Learn more about how consumers are celebrating Halloween this year.
Halloween has traditionally been a strong retail holiday. But with expanded offerings, earlier-than-ever availability and consumers seeking a fun environment for themselves and their families, this year’s holiday spending looks, well, frightfully good.
A record 73% of consumers plan to celebrate Halloween this year, according to the National Retail Federation’s annual Halloween consumer survey, conducted by Prosper Insights & Analytics. That’s up from 69% last year. Consumers will spend an unprecedented $108.24 per person, up from the previous record of $102.74 in 2021.
They’re not just spending on candy and costumes: 77% of those celebrating the holiday expect to buy decorations, with total spending in that category anticipated to be $3.9 billion. Halloween spending overall is expected to be $12.2 billion, up from $10.6 billion last year.
Home is where the fun is
Stefanie Lucas, president of Qurate home décor and furnishings brand Grandin Road, says consumers started decorating more for themselves in 2020 when they couldn’t gather with others. Along the way, they’ve continued to look for value.
“What’s changed these last few years, post-COVID, is that people are going all out on décor,” she says. “They are decorating for themselves now as much as for others. They want their home to be a place of fun, inspiration and creativity. People are still nesting, but nesting looks quite different. It’s more ebullient, it’s bigger, more over the top.”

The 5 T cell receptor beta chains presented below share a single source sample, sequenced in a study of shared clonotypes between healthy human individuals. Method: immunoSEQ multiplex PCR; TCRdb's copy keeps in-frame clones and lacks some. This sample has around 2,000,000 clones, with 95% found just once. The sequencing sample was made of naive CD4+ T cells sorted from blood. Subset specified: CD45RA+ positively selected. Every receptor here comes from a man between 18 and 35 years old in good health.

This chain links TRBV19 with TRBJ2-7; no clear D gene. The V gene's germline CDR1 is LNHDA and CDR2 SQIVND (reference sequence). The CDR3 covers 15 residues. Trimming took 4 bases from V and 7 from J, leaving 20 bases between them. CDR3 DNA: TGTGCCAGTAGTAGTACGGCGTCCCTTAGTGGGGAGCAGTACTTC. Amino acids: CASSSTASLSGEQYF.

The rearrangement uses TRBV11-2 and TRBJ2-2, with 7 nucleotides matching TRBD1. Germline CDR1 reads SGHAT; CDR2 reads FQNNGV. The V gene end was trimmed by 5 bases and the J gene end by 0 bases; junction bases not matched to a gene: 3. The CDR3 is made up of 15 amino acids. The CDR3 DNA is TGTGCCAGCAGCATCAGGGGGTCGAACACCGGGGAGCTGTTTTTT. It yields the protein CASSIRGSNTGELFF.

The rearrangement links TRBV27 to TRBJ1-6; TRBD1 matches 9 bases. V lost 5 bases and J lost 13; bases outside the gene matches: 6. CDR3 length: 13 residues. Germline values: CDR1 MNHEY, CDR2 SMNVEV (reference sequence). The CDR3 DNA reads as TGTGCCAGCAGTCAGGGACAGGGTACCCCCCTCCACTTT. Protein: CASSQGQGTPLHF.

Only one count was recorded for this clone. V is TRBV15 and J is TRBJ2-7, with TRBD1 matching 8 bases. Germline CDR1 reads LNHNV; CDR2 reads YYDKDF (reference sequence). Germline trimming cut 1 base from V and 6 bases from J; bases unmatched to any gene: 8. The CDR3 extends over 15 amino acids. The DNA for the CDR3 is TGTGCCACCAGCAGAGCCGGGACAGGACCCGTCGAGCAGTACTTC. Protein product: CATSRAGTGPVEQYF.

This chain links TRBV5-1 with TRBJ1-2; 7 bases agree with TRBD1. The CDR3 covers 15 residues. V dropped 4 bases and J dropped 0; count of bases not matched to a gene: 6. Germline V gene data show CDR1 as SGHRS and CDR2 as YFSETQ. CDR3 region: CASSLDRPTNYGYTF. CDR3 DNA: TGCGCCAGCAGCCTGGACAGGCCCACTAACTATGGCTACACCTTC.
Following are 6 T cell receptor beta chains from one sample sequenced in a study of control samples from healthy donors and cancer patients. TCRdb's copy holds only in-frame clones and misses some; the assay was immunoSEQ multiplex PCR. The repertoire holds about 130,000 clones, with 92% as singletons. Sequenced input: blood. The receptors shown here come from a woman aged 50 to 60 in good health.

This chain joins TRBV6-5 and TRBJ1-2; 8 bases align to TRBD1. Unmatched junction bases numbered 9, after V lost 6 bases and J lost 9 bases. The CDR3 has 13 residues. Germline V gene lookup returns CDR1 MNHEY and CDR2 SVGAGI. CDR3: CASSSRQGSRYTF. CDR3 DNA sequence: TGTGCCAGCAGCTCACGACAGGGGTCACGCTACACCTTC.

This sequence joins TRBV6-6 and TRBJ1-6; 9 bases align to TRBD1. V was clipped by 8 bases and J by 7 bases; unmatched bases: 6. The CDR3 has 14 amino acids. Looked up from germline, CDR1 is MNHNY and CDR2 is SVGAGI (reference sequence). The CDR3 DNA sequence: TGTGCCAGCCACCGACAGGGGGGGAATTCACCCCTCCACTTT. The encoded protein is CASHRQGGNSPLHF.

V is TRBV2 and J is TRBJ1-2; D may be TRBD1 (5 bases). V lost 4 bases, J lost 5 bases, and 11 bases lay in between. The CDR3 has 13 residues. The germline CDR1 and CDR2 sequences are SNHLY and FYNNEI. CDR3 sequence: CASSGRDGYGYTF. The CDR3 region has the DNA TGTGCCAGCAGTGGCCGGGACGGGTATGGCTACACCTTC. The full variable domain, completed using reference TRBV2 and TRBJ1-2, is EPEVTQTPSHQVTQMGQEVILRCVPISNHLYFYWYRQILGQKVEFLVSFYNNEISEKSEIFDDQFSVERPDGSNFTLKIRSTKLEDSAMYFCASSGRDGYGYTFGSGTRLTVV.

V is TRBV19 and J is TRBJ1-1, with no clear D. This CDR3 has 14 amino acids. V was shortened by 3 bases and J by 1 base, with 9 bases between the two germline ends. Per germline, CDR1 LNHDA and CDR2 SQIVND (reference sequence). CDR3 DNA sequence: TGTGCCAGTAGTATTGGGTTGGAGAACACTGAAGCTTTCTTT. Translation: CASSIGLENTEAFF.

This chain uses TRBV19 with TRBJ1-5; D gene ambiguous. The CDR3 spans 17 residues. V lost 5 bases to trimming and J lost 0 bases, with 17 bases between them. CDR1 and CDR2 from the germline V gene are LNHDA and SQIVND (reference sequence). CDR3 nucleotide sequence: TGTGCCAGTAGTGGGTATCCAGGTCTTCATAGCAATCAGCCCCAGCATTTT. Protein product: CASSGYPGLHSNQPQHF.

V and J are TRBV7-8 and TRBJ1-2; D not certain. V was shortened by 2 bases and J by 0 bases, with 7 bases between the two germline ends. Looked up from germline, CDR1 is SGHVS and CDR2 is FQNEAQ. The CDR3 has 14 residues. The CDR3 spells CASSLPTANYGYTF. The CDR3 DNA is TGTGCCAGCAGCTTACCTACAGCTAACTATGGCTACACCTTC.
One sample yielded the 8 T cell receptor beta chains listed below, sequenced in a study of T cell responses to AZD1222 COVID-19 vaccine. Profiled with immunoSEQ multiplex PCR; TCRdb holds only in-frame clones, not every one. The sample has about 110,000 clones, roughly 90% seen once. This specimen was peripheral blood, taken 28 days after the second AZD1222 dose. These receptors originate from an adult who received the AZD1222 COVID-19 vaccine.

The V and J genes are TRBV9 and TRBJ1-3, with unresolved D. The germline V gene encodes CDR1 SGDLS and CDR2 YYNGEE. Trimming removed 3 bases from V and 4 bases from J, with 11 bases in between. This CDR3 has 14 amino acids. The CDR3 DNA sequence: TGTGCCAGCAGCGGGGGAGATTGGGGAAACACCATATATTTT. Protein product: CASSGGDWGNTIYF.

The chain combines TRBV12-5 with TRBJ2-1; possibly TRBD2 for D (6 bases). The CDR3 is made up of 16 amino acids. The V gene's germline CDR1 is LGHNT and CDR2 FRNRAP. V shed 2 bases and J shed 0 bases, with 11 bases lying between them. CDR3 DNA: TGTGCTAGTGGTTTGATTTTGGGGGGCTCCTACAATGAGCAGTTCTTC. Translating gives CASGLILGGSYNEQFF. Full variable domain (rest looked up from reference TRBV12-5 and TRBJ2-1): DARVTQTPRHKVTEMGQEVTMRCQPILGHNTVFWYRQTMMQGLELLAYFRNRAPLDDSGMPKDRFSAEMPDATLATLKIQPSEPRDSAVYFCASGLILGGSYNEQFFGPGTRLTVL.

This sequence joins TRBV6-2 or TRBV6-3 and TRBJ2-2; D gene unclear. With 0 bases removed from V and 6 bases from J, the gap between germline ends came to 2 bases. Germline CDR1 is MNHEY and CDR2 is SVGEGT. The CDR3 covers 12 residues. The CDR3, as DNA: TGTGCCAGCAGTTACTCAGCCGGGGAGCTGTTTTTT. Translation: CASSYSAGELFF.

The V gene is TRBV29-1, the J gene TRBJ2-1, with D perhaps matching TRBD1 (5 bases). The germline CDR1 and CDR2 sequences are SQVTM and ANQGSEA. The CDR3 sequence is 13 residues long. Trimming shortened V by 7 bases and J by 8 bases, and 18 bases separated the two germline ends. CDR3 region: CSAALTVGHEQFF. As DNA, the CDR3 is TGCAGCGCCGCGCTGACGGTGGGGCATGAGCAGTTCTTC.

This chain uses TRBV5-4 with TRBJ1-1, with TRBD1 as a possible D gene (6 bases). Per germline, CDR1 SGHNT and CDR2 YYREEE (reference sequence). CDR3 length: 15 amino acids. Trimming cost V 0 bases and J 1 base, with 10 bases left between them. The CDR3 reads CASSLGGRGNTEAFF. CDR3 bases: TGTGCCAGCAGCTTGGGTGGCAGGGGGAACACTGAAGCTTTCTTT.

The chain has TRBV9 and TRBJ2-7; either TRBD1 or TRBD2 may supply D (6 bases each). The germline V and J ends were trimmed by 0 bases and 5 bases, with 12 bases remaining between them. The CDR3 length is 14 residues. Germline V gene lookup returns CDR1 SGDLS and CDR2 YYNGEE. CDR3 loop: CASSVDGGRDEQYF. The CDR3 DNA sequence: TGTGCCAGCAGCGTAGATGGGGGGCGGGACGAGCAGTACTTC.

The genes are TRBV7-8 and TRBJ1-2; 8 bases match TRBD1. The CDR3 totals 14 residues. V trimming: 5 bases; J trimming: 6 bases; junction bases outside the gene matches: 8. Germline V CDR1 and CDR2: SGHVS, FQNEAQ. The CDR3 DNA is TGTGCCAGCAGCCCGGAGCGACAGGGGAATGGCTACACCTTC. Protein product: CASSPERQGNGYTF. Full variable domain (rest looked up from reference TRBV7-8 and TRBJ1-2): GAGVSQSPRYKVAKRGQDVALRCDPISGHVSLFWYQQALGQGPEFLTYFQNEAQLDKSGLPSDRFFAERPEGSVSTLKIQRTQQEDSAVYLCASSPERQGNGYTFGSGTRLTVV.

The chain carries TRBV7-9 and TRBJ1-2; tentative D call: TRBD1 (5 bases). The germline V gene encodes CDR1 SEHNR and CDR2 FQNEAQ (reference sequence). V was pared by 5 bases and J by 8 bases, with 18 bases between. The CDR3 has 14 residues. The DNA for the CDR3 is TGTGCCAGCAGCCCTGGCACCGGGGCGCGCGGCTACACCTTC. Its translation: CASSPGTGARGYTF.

Grandin Road’s “Majestic Headless Horseman” is a prime example. The animated, ominous statue stands five feet tall and comes complete with a background soundtrack and flickering jack-o’-lantern.
“Talk about a great photo op!” Lucas says. “He’s exceptionally unique and adds a spooky element outside or inside, so he goes anywhere you want him to.”
In addition, she says, décor with a nostalgic feel is resonating this season, including those classic jack-o’-lanterns and hay bales. The over-the-top theme applies here, too, with “layers of pumpkins, mums and lanterns,” she says. “When it comes to front door décor, the more the merrier.”
And, apparently, the sooner the better. Grandin Road started its 2023 Halloween season with a sneak peek in June, followed by a website go-live on July 6. Some consumers shop early in the season, she says, but the biggest surge happens after back-to-school.
The company looks at data holistically to track consumer demand, she says, including what interests people each week of the season.
“We want to know what they are searching for, and we look at unique items or themes to define trends,” Lucas says. “We’re constantly inspired by what the consumer is doing in order to create new, exciting and exclusive collections.”
Searching for deals, inspiration
For some, that means mixing the new with the already-on-hand. The NRF data shows that 32% of consumers expect to reuse Halloween items from previous years. In addition, discount stores will be the top destination to buy Halloween items for 40% of shoppers.
Dollar General Corporation, with more than 19,000 stores in 47 states, will likely be on the list. Katie Ellison, senior manager, public relations, says the company recently completed a chain-wide rollout of its non-consumable initiative, “which includes a more robust selection of seasonal merchandise including fall, harvest, Halloween, Thanksgiving, winter and December holiday items.”